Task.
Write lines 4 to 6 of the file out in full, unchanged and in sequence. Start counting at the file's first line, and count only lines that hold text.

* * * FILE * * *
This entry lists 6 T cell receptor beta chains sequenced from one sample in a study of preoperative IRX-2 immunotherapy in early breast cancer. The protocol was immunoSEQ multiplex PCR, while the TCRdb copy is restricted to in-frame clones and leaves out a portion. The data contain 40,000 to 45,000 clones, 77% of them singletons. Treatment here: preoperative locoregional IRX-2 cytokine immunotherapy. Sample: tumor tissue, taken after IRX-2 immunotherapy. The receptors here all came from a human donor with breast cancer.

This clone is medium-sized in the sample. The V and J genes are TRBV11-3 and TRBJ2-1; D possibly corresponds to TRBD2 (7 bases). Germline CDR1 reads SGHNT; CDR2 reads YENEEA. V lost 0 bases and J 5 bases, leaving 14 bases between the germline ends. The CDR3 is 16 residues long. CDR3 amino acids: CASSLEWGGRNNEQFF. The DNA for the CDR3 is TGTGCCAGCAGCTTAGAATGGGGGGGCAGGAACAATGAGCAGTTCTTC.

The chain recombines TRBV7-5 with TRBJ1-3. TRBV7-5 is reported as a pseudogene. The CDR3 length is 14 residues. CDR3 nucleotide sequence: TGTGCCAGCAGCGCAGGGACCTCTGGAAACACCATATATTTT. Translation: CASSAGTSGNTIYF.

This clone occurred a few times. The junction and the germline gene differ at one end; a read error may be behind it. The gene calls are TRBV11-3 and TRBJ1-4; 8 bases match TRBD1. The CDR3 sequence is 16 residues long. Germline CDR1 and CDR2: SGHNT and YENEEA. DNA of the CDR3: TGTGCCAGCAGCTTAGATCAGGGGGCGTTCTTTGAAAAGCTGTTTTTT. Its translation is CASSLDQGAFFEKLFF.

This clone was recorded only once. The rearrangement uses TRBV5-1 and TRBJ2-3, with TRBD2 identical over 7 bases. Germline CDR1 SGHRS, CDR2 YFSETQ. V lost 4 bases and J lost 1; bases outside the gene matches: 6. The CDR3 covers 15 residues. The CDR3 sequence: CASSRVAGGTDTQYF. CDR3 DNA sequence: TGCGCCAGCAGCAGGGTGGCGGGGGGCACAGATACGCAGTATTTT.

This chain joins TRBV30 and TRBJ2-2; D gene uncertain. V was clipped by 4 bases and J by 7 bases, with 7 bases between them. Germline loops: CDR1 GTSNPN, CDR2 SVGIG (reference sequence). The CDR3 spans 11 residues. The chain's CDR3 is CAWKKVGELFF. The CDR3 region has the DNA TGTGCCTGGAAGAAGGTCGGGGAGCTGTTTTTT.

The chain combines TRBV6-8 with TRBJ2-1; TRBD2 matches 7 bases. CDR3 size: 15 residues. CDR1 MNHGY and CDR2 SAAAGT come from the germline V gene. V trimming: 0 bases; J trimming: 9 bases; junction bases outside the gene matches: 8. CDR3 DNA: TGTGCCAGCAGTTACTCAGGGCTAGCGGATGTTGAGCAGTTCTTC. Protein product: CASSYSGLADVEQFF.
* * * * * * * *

This clone occurred a few times. The junction and the germline gene differ at one end; a read error may be behind it. The gene calls are TRBV11-3 and TRBJ1-4; 8 bases match TRBD1. The CDR3 sequence is 16 residues long. Germline CDR1 and CDR2: SGHNT and YENEEA. DNA of the CDR3: TGTGCCAGCAGCTTAGATCAGGGGGCGTTCTTTGAAAAGCTGTTTTTT. Its translation is CASSLDQGAFFEKLFF.

This clone was recorded only once. The rearrangement uses TRBV5-1 and TRBJ2-3, with TRBD2 identical over 7 bases. Germline CDR1 SGHRS, CDR2 YFSETQ. V lost 4 bases and J lost 1; bases outside the gene matches: 6. The CDR3 covers 15 residues. The CDR3 sequence: CASSRVAGGTDTQYF. CDR3 DNA sequence: TGCGCCAGCAGCAGGGTGGCGGGGGGCACAGATACGCAGTATTTT.

This chain joins TRBV30 and TRBJ2-2; D gene uncertain. V was clipped by 4 bases and J by 7 bases, with 7 bases between them. Germline loops: CDR1 GTSNPN, CDR2 SVGIG (reference sequence). The CDR3 spans 11 residues. The chain's CDR3 is CAWKKVGELFF. The CDR3 region has the DNA TGTGCCTGGAAGAAGGTCGGGGAGCTGTTTTTT.